WILMINGTON, N.C. (WECT) - The courts have been open in a limited capacity throughout the pandemic, but they are going to expand operations on Monday. Things are going to be a lot different than they have been traditionally. Many people will find welcome, and likely permanent, changes at courthouses across North Carolina.
“There’s some things in our system that we’ve always done a particular way, only because we’ve always done it that way. Not because there was ever a good reason to do it that way,” New Hanover County’s Chief District Court Judge J. Corpening told WECT. He’s co-chairing the Chief Justice’s statewide COVID-19 Task Force, which is making sweeping changes to the way courthouses will be run moving forward.
In the short term, expect to have your temperature checked when you come to the courthouse, and to sit at least six feet apart from people on marked seats in the courtrooms and the lobbies. To allow for social distancing, there will have to be far fewer people in court than usual.
“Let’s start with the 50,000 traffic tickets that come into [Courtroom 317] every Friday," District Attorney Ben David said. "It’s not uncommon to have 1,000 cases set. Those days are over, and they are not coming back. And they shouldn’t come back.”
David says from now on, the vast majority of traffic tickets can be handled online. You’ll even be able to do driving school over the internet. Under the new system, you’ll typically be able to keep points off your insurance without having to hire an attorney. But if you do need an attorney, you can sign a waiver so they can represent you in court, without you ever having to step foot inside the courtroom. More complicated district court cases will be handled in shifts, no longer requiring everyone to show up for a morning roll call on the day their case is calendared.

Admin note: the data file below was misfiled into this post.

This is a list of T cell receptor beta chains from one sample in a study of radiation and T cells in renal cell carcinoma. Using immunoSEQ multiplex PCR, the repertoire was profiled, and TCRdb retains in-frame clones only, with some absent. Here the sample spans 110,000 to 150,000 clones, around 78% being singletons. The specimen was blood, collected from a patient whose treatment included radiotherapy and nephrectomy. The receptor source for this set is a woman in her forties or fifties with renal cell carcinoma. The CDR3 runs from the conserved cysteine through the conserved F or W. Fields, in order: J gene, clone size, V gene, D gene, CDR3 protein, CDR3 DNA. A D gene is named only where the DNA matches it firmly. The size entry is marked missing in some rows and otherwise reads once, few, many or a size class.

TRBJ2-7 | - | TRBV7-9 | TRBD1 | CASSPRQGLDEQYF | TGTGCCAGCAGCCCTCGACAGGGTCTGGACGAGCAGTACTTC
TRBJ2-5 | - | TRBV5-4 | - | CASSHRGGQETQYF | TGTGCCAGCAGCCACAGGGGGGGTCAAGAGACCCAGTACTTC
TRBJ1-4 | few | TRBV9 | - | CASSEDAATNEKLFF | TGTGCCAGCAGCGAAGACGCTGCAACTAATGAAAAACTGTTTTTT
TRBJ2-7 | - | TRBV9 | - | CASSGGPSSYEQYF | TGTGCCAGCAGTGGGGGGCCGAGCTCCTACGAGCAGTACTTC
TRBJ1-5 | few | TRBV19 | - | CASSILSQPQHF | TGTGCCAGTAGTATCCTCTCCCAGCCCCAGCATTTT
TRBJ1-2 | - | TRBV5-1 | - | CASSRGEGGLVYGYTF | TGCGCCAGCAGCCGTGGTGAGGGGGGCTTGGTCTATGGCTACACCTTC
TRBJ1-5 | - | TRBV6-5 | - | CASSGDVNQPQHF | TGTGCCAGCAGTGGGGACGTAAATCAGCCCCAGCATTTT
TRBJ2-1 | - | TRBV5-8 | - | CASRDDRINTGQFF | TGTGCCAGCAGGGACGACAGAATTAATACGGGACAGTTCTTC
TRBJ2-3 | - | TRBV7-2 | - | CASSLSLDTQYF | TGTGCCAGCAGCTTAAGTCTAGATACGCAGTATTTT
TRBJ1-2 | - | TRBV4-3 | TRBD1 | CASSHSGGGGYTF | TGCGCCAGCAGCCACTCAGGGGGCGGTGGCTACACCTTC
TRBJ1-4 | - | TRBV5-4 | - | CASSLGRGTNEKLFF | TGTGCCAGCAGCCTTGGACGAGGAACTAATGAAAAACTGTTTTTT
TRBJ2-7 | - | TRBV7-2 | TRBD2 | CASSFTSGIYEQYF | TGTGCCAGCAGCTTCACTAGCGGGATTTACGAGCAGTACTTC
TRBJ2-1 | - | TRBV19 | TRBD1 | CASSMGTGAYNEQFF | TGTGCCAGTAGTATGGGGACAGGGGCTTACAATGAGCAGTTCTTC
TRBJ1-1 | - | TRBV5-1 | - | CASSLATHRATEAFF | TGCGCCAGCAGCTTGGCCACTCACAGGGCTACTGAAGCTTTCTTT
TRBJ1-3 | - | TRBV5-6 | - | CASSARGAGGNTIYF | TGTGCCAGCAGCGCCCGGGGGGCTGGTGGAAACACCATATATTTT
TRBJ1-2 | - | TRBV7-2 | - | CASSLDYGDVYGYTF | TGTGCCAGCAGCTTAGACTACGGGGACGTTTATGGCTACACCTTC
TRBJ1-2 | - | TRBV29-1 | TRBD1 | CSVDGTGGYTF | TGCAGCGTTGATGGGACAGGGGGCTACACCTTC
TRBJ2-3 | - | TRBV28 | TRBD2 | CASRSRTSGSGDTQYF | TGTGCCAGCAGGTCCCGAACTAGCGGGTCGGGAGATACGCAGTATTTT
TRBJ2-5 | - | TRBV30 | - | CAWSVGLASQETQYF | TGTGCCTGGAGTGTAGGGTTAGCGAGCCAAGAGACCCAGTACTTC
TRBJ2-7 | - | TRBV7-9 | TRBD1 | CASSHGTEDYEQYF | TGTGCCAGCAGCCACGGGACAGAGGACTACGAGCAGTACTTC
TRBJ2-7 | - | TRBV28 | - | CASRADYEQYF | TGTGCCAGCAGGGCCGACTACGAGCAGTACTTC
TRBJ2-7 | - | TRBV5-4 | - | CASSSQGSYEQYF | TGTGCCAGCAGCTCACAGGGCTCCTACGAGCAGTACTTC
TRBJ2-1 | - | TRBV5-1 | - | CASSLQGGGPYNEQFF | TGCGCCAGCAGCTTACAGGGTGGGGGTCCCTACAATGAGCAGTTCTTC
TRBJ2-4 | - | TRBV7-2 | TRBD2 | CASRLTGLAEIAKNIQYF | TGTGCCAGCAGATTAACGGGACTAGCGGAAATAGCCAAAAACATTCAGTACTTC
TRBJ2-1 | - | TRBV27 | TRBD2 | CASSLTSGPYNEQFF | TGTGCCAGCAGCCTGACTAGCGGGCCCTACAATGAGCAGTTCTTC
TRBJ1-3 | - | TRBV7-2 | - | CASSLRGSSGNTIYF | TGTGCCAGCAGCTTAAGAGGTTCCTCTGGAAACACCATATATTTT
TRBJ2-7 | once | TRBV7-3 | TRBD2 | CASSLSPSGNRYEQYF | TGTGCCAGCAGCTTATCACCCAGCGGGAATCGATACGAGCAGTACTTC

“We can’t bring in 200 people to this room all at once, so what we are doing is we are bringing those same 200 people 50 at a time through four parts of the day,” David explained of the new rolling calendar system. Similar to a two-hour window you schedule with a home repairman, people with basic district court matters will be given a two-hour window when their case will be called. It’s being done to keep people safe, but it’s also going to be much more convenient.
“We’re looking at enhancing the use of remote technology. We’re looking at calendar certainty as ways of dealing with things instead of just having a large group of people come and wasting a bunch of time with a calendar call that didn’t have to happen,” Corpening said.
For matters where a person needs to testify, video conferencing options will be more readily available. Witnesses will sometimes be able to appear using their cell phones to conference in instead of appearing in person.
Video conferencing has been used for years for jail inmates making their first appearance. It has now been expanded to handle things like probation violations, arraignments, even plea bargains. Court officials say that is working well. In addition to saving time and money transporting inmates to the courthouse, it also protects inmates from getting infected with the virus and taking it back to the jail with them.
If you have a case calendared for the week of June 1 in Pender or New Hanover County, court officials say you don’t need to go. If it’s your first appearance, it will automatically be continued. If it’s for another matter, contact your attorney and they can represent you by waiver. Officials say the first week of expanded operations since the stay-at-home orders were relaxed is to acclimate attorneys to the new courthouse system, and take care of preliminary business. Courtrooms will reopen up to the public the week of June 8.
Corpening says he will miss some of the face-to-face interactions in the courthouse he had grown used to over his career, but thinks overall these changes are for the better.
“We are looking at how we should move forward in the future, even after [the pandemic] is done. And whether we should ever go back to doing business the way we’ve done it,” Corpening said.
While there will be many changes, a lot of cases in Superior Court will be handled much like they always have. Jury trials in North Carolina are not expected to resume until August 8 at the earliest.
“I don’t think we are going to ever fully lose the human touch in the court system, and that’s a good thing," David said. "We want this to be a vibrant building that does justice. There is still going to be business as usual in many respects on those highest-end cases.”